Going to the chapel and we're gonna get married

Going to the chapel and we're gonna get married

Gee, I really love you and we're gonna get married

Going to the chapel of love

I stopped and listened for a minute, thinking of the relationship I had lost. Then I just broke down crying.  Then the sunshine-y optimism that most Motown songs have really started to irritate me, it almost felt like the radio was mocking me. I started writing a song by borrowing the feel from Ryan Adam's song The Rescue Blues. I wanted it to be a sarcastic take on the "Going to the chapel" song I heard on the radio… something that reminds people "Hey, love ain't all sunshine and rainbows."

When/where do you do your best writing? Oddly enough, I do my best writing in the shower. What I will usually do is hum a melody I'm trying to find words for, whether that's for one of my songs or if I'm starting with someone else's song as a lyric template. Something about having something else to occupy my mind lets my subconscious wander freely and suggest ideas to me. I can then curate and select from those ideas instead of putting tons of pressure on myself to come up with things out of thin air. I find that when I'm not putting that pressure on myself, I usually write much better.

Do you have any pre-show rituals? Yep, I have Google Doc on my phone of a transcript from an interview Dave Grohl did for TheOffCameraShow.  Among a slew of F-bombs and other profanities, Dave basically says that his main goal is to just go crazy on his drums, to the point where people in the audience say, "whoa did you see that drummer?"  That then allows him to walk away from every show thinking, "There you go! I accomplished what I wanted to accomplish as a musician." I read that out loud before every show and it really helps me get in the right mindset.

Finally, if you could be sponsored by one food/drink brand who would it be and why? I would love to be sponsored by Fig Newtons.  Call me crazy, but I literally cannot have a Box of them in the house because if I do, I am going to eat the whole box in one sitting. I also think it would be hilarious to be sponsored by them, because the only other person I know who likes them is my grandma. Does that make me an old person?

Matthew McCloskey is an indie-pop singer-songwriter based in Nashville, TN. Described as "if Ryan Adams and Ben Folds had a baby," Matthew combines captivating piano instrumentation with heartfelt lyrics about feeling lost, confused or stuck. Raised in the suburbs of Detroit, MI, Matthew developed a deep disdain for the ordinary as well a gnawing hunger for adventure in his early years as a musician. "I kept looking around at the people around me, at the 9-to-5 lives they had chosen… and thinking... Is this as good as it gets?"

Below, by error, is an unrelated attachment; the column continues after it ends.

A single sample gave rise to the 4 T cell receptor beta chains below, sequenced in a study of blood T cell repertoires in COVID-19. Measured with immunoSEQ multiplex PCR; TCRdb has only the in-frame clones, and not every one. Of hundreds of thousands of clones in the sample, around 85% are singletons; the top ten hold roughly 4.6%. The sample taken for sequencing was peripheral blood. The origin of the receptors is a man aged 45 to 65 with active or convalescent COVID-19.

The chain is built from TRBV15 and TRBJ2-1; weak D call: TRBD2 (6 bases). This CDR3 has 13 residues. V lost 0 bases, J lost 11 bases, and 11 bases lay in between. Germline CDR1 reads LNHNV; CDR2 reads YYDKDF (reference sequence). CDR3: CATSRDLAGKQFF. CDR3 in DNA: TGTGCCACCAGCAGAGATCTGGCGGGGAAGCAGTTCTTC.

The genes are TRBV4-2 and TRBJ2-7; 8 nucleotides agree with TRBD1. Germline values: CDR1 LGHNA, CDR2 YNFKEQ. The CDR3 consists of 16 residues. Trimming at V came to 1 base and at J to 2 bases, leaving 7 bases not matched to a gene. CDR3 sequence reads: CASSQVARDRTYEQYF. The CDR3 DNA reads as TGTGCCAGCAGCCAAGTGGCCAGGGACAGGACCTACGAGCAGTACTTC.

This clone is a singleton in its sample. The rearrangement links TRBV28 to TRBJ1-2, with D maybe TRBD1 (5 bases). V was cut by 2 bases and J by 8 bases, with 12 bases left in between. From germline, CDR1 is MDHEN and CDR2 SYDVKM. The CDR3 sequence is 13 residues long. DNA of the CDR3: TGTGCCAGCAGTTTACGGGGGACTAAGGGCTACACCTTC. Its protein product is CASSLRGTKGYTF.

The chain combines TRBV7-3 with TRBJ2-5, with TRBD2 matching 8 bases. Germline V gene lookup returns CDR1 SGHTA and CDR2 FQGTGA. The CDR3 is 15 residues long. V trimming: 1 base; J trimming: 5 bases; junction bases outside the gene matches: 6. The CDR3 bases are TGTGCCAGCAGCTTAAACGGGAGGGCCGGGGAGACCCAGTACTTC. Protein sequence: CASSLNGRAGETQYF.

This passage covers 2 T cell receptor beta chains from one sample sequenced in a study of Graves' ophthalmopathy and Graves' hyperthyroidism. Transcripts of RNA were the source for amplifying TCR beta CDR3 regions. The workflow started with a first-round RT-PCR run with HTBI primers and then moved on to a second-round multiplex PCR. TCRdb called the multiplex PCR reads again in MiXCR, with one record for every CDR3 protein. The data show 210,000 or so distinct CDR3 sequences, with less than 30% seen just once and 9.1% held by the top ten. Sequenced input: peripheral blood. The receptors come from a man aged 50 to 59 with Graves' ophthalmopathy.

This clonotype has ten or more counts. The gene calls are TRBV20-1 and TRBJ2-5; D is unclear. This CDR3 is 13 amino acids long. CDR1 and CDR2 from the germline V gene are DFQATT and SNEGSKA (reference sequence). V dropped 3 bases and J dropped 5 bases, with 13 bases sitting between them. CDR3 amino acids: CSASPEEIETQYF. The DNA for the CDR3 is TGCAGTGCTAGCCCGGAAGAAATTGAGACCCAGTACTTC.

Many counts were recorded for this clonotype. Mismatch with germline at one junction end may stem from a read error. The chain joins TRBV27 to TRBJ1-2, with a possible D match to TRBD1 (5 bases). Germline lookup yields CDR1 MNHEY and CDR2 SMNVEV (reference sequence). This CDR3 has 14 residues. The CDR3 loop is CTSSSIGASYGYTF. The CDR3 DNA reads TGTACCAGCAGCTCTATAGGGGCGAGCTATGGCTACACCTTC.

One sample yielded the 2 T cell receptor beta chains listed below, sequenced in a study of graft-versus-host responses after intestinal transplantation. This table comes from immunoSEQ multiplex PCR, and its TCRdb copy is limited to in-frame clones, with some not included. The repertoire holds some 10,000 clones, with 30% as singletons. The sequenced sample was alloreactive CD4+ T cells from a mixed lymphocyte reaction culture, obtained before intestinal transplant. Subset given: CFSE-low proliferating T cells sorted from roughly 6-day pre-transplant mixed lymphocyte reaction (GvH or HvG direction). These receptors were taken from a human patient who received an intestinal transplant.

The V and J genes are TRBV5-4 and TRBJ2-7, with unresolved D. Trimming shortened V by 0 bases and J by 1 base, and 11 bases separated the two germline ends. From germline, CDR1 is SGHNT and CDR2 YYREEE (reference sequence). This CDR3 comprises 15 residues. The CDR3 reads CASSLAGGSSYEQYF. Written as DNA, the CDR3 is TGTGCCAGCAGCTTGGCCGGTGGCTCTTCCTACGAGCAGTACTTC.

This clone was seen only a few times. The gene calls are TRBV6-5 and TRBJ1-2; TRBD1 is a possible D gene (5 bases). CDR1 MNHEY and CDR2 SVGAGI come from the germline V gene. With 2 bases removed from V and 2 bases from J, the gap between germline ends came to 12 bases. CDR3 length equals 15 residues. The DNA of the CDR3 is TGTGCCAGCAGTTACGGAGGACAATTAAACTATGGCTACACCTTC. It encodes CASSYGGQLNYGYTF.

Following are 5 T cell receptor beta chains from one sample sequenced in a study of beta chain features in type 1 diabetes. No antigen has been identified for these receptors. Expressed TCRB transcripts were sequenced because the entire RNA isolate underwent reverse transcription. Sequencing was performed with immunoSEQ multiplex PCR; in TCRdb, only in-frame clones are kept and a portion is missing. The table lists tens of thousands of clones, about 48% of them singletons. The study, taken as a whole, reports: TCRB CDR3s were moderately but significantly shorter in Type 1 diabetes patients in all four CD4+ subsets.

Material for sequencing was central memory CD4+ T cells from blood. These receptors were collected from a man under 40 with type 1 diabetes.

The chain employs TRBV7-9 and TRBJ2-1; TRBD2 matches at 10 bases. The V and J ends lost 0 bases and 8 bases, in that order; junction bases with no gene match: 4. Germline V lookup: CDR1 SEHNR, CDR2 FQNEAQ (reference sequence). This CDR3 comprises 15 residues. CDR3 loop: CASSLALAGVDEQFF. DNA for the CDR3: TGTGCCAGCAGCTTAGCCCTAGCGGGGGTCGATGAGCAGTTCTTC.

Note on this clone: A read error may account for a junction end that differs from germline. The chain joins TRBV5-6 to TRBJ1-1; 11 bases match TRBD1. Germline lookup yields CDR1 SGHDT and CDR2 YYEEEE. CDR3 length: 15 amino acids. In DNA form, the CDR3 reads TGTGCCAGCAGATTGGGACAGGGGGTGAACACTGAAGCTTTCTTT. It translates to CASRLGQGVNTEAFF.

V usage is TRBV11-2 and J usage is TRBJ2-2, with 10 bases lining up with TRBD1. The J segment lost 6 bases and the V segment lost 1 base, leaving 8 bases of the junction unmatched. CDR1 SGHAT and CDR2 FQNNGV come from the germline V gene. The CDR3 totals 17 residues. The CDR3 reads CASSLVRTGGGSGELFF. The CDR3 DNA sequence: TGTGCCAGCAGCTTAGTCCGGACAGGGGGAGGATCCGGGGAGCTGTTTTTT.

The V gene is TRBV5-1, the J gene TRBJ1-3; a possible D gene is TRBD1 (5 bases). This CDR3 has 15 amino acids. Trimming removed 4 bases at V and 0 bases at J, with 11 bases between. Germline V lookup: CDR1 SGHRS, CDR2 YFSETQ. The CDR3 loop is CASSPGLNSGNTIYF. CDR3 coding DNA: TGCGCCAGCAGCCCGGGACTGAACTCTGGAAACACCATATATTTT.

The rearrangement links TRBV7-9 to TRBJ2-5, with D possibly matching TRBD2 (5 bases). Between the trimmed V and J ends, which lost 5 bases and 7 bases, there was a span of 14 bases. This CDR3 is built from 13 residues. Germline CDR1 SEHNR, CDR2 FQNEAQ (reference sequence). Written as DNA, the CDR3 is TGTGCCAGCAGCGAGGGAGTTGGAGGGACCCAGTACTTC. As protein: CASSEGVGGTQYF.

After several years as the frontman of acclaimed rock band Aivry, Matthew moved to Nashville, TN to pursue a career as a solo artist. "I quit my job, threw everything in a UHAUL, booked an apartment on Craigslist and moved down." Since then, he has performed with #1 songwriters Craig Morgan and Jimmy Payne and has been featured on several news networks, including WBKO's Midday Show in Bowling Green, KY and Rewind 94.3 in Clarksville, TN. He has also performed to over 30,000 people at Clarksville's Riverfest, an annual music and arts festival in Northern, TN. "It hasn't always been easy, but it's been an awesome ride."

The Road Out of Nowhere is the latest release from Matthew McCloskey. Featuring 6 original songs, the album moves from a contemplative and peaceful stroll alongside a river to hurtling through an emergency room at breakneck speed the next. Recorded in partnership with Peter Fox from Stone House Recordings, the songs feature a unique blend of emotive string and choral arrangements juxtaposed with driving drum patterns and gripping vocals. "This album is a story of despair and redemption; a walk down into the darkest corners of the soul… and the courage it takes to climb out."